Members of the European Council and Prime Minister of the Netherlands Mark Rutte (eighth left, front row) pose for a group photo in Amsterdam on January 7. The Netherlands took the rotating presidency of the EU on January 1 with a half-year term (XINHUA)
On May 12, the European Parliament passed a non-binding resolution refusing to grant China market economy status. It came as little surprise for many long-term observers of Europe, who have argued that the EU is trying to externalize its internal problems. The resolution can be interpreted as an EU protectionist strategy, seeking to limit the entry of Chinese products.
The EU has been China's largest trading partner for 11 years straight, while China has been the EU's second largest partner for 12 consecutive years. Their interests have never been so intertwined, thus it would be illogical for the EU to deliberately jeopardize bilateral trade prospects. A reasonable explanation can be the EU's inability to pull off an economic resurgence and its fading competitiveness in the global market.
The above incident further triggered a debate over whether the traditional power bloc is in a decline. Though the 2008 global financial crisis started from the United States, it is the EU which was hit hardest. The chance of a swift European recovery is still remote eight years on. There are a multitude of toxic indicators: a sluggish economy, more frequent terrorist attacks, internal fractures (most notably the risk of a British exit from the EU), intensified Islamophobia and rising populism. Simultaneously, the EU's regional influence on geopolitical issues is weakening. It was unable and/or unwilling to prevent the Crimean crisis in March 2014, while the ongoing Syrian refugee crisis has widened continental divergence.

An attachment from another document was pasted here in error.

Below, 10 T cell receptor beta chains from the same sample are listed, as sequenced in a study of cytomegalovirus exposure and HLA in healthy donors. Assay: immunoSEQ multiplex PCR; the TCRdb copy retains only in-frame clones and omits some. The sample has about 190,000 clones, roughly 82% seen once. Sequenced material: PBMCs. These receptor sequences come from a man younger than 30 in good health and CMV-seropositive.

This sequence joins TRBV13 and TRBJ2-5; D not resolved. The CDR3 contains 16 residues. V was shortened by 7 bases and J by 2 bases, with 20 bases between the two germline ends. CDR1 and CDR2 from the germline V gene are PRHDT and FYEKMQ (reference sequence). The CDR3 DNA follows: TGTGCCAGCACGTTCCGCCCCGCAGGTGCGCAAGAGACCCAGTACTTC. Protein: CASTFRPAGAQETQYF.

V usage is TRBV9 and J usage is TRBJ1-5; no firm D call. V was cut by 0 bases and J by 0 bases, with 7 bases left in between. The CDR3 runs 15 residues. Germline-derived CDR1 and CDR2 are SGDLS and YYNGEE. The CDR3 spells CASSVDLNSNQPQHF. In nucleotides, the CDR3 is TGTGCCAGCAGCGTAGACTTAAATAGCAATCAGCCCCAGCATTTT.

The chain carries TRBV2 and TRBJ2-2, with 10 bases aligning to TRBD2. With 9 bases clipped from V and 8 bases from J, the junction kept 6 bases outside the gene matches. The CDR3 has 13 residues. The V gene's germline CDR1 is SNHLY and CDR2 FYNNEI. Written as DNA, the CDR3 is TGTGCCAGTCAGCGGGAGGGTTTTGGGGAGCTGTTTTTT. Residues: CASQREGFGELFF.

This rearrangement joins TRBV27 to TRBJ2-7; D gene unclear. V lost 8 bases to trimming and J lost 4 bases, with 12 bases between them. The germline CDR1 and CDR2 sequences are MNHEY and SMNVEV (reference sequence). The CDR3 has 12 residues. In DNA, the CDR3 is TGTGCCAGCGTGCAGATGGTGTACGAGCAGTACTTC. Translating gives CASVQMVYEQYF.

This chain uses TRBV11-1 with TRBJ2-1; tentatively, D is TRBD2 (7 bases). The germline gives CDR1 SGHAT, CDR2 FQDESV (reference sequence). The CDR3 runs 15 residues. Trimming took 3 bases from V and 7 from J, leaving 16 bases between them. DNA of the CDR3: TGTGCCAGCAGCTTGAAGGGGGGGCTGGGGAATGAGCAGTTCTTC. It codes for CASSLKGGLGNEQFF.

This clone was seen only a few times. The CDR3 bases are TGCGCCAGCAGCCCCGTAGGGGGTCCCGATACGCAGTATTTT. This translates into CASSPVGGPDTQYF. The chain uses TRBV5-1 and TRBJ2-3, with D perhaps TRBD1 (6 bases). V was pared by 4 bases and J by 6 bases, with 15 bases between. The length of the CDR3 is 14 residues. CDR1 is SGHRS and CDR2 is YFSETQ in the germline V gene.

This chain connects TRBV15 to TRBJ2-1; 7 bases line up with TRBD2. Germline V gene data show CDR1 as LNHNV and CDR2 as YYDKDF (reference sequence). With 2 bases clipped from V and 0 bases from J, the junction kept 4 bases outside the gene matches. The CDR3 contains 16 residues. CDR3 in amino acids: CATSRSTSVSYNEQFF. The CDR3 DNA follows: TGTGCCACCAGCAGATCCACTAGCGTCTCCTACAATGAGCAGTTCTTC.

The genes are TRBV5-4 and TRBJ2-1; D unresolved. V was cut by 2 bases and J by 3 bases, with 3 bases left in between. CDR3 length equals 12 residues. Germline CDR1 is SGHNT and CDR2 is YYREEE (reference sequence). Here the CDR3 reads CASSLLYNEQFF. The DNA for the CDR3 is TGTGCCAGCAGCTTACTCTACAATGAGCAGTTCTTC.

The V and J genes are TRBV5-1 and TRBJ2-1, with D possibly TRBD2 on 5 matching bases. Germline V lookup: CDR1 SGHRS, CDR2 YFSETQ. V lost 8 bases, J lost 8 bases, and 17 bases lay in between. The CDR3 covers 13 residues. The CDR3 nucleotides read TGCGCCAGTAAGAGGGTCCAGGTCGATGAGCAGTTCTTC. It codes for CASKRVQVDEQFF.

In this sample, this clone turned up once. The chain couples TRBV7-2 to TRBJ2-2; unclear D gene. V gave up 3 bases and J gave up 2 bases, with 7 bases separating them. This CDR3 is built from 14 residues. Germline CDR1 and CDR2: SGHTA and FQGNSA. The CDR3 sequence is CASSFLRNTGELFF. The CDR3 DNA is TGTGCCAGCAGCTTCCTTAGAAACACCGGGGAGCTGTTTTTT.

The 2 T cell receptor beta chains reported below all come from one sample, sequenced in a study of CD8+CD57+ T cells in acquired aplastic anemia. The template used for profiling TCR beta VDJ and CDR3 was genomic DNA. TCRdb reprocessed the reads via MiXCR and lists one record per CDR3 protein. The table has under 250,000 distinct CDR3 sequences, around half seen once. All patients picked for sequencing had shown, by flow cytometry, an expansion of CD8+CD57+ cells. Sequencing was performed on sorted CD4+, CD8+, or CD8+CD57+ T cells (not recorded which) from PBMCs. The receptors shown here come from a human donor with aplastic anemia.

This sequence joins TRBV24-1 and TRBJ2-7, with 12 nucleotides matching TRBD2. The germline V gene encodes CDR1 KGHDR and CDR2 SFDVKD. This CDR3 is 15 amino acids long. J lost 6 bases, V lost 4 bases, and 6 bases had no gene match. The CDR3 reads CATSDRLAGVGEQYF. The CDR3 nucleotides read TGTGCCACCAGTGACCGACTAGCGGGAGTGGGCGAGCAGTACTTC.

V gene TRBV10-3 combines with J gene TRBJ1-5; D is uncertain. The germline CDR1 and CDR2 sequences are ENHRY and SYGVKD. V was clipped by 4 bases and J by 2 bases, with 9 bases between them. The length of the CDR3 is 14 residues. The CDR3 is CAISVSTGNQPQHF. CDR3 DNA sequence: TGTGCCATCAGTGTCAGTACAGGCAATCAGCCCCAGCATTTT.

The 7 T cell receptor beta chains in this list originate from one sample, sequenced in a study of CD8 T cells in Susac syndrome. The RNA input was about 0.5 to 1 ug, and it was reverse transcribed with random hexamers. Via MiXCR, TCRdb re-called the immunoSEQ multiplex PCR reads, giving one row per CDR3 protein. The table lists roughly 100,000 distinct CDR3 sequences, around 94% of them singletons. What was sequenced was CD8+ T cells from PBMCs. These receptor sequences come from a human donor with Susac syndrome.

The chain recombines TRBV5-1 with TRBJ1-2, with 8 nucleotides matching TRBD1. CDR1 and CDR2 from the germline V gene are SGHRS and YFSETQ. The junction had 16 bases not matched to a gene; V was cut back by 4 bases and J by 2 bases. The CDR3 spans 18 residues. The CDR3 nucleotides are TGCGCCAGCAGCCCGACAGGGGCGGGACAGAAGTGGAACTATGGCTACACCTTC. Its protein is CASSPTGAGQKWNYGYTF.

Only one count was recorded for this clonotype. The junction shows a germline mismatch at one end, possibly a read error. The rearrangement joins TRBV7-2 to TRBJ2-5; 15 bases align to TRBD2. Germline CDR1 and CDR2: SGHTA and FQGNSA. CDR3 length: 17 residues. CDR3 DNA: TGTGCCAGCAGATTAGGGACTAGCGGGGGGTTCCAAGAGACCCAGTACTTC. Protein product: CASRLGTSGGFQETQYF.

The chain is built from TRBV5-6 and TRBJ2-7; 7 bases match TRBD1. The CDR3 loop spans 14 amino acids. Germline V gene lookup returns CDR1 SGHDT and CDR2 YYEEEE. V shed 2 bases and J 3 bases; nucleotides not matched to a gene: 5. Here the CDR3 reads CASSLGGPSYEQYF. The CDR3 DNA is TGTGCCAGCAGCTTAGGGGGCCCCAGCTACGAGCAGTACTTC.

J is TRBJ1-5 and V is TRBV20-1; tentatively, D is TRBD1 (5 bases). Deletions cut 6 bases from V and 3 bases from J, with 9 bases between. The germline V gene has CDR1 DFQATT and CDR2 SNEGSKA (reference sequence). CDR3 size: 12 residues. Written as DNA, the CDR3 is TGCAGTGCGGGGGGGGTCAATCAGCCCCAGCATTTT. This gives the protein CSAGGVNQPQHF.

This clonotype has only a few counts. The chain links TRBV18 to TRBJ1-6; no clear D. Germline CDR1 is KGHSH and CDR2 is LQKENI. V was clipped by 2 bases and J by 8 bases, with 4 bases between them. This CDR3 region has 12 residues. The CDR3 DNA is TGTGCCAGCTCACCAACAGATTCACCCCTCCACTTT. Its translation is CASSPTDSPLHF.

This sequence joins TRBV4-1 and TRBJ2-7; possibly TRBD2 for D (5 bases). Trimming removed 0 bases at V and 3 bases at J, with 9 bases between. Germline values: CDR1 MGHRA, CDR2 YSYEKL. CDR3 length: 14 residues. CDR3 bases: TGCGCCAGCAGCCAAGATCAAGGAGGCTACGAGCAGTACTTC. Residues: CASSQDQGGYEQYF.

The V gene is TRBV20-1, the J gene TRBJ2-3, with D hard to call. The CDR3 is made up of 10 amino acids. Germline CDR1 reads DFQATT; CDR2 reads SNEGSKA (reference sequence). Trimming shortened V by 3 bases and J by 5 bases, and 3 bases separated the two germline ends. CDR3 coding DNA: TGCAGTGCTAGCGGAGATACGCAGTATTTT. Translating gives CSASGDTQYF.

In light of its current woes, how should the EU be assessed? Economically, it remains the world's largest single market and Germany, France, the UK and Italy still rank inside the globe's 10 largest economies. Though the EU is still an important player in international politics, it can no longer dominate the world political agenda, and its influence has been weakened further due to the rise of the BRICS (Brazil, Russia, India, China and South Africa) and the birth of G20. Militarily, it is dwarfed by the United States and takes a back seat in the U.S.-led North Atlantic Treaty Organization (NATO).
Europe's accession to global dominance has often been overstated historically. European powers have been considered leaders in economy, science, navigation, trade and exploration since the 16th century, according to mainstream narratives. However, Alan Donald James Macfarlane, a British anthropologist and historian, noted in his book, Making of the Modern World that many scholars now acknowledge that in the 16th century, European powers were actually behind some other civilizations of the world. This narrative asserts the rise of Europe took place around the beginning of the 19th century. Thus, European prevalence happened only 200, rather than 500, years ago.